Hydraulics have proved popular in many power transmission systems due to their ability to transmit a lot of power, while using relatively little physical space.
Such characteristics make hydraulic systems ideal for a variety of applications, especially within motor-sport. They are used to handle ABS and power-assisted braking, and clutch, gearbox, and throttle actuation. In sports such as Formula One, designers initially used similar systems to those within the aerospace industry, which were obviously scaled down to suit the cars.
But now these systems are being designed with applications such as Formula One in mind, appealing to the weight watching culture that is prevalent in the sport. Although all Formula One cars are required to have a minimum weight of 600kg, designers are constantly keen to trim down the weight of each system within the car, shedding unnecessary grams. This therefore means that it is important to use a system that is both incredibly powerful, as well as being as light as possible. That is what makes hydraulic systems so popular, with some sub-miniature servovalves generating 5hp of power at a fraction of the weight and size of an equivalent electric motor. The small size of these valves, along with their steel construction, permits thin walls without excessive internal stresses. Designers can build in a significant safety factor without a dramatic impact on weight.
Along with weight, designers within Formula One also have to consider the impact of excessive heat. Hydraulic systems can operate at temperatures of 135ºC, compared to about 60ºC for typical industrial systems. Industrial systems usually include large reservoirs or heat exchanges to keep fluid temperature down. Hydraulic reservoirs in Formula One only hold around 20-30 cc, meaning that temperatures can quickly rise. Instead of using air coolers, which would add unwanted weight and create aerodynamic drag, valves are built to handle the heat.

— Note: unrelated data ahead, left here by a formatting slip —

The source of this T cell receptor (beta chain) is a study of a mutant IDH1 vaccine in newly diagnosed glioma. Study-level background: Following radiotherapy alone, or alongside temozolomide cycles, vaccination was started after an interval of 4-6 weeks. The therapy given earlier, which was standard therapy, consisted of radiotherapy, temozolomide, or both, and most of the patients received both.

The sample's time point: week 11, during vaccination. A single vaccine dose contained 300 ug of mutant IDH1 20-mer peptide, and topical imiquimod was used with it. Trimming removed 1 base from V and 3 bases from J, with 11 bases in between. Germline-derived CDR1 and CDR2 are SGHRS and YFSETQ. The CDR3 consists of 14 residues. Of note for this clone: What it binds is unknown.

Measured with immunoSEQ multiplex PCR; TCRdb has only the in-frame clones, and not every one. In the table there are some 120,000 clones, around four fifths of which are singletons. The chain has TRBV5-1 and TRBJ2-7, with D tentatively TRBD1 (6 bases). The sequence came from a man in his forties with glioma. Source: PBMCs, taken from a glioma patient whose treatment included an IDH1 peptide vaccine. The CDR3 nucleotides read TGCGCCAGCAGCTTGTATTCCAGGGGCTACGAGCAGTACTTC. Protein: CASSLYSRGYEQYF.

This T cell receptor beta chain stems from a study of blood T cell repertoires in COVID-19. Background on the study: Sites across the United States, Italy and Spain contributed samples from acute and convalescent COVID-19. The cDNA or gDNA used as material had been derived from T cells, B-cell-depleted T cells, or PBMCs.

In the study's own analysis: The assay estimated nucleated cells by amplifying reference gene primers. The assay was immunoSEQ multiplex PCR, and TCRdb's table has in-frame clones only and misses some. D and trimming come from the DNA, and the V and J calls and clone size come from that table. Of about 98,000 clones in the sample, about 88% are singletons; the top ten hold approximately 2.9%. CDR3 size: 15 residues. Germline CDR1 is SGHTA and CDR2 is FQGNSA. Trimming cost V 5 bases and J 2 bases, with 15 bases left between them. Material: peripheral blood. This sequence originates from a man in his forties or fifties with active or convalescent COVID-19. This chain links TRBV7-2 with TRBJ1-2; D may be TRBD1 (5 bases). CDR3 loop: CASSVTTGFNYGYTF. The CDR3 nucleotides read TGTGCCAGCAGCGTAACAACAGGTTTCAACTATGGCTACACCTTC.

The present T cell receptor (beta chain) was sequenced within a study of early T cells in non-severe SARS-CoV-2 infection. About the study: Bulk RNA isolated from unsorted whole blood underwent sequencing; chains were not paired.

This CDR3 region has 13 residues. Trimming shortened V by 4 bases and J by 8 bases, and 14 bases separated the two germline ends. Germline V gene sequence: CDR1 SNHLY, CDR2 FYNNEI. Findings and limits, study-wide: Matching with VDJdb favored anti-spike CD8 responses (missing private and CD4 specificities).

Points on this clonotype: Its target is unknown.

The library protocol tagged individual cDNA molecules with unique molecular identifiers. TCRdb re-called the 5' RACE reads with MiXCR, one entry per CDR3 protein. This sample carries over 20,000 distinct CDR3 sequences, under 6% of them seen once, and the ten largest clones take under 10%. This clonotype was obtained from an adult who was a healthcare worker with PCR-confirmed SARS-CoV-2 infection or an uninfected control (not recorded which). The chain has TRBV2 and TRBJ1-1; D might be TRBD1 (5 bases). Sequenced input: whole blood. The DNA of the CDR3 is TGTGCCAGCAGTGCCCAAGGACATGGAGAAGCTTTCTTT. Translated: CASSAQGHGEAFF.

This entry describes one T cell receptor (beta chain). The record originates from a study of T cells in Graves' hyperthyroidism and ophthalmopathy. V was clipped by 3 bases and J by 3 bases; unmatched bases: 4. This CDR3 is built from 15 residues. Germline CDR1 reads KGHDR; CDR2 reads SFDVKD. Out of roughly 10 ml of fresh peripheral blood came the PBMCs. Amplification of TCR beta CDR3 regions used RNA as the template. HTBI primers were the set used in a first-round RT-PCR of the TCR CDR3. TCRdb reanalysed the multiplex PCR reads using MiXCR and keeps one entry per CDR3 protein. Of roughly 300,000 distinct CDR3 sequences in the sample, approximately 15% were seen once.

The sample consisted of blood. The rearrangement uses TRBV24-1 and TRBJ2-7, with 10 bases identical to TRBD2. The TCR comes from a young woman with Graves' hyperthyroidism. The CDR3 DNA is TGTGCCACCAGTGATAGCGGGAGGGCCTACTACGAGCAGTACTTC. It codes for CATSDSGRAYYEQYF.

One of the main consequences of these high temperatures is low oil viscosity, meaning that any large clearances in the valve will generate internal fluid leakage, energy loss, and heat. In order to prevent this, the radial gap between the valve spool and the body is only 1.25 mm. Servovalves are usually serviced after around 20 hours of operation, and disused after 60. Maintenance often involves dismantling each component before being visually inspected. Components that are replaced include all the Orings, which are tiny 10 mm filters inside the valve that provides protection against contamination, and the thin-walled stainless steel tube in the pilot stage.
Some car components only require on-off hydraulic control, including engaging reverse gear and opening an access door to the fuel filler. In Formula One cars however, there is a special clutch-disengagement system, which is used when the car is either involved in an accident or breaks down. Oil stored in an accumulator can be routed into a clutch slave cylinder simply by pressing a button on the dashboard, allowing the car to be pushed off the circuit.
There are other disciplines of motor-sport that are taking advantage of hydraulic machinery. Rally cars use servovalves for power transmission control and on suspensions to improve handling. They are also expected to one day be used in Moto GP.
Hydraulic actuators are here to stay, and it’s likely that they will become smaller, and lighter in the future.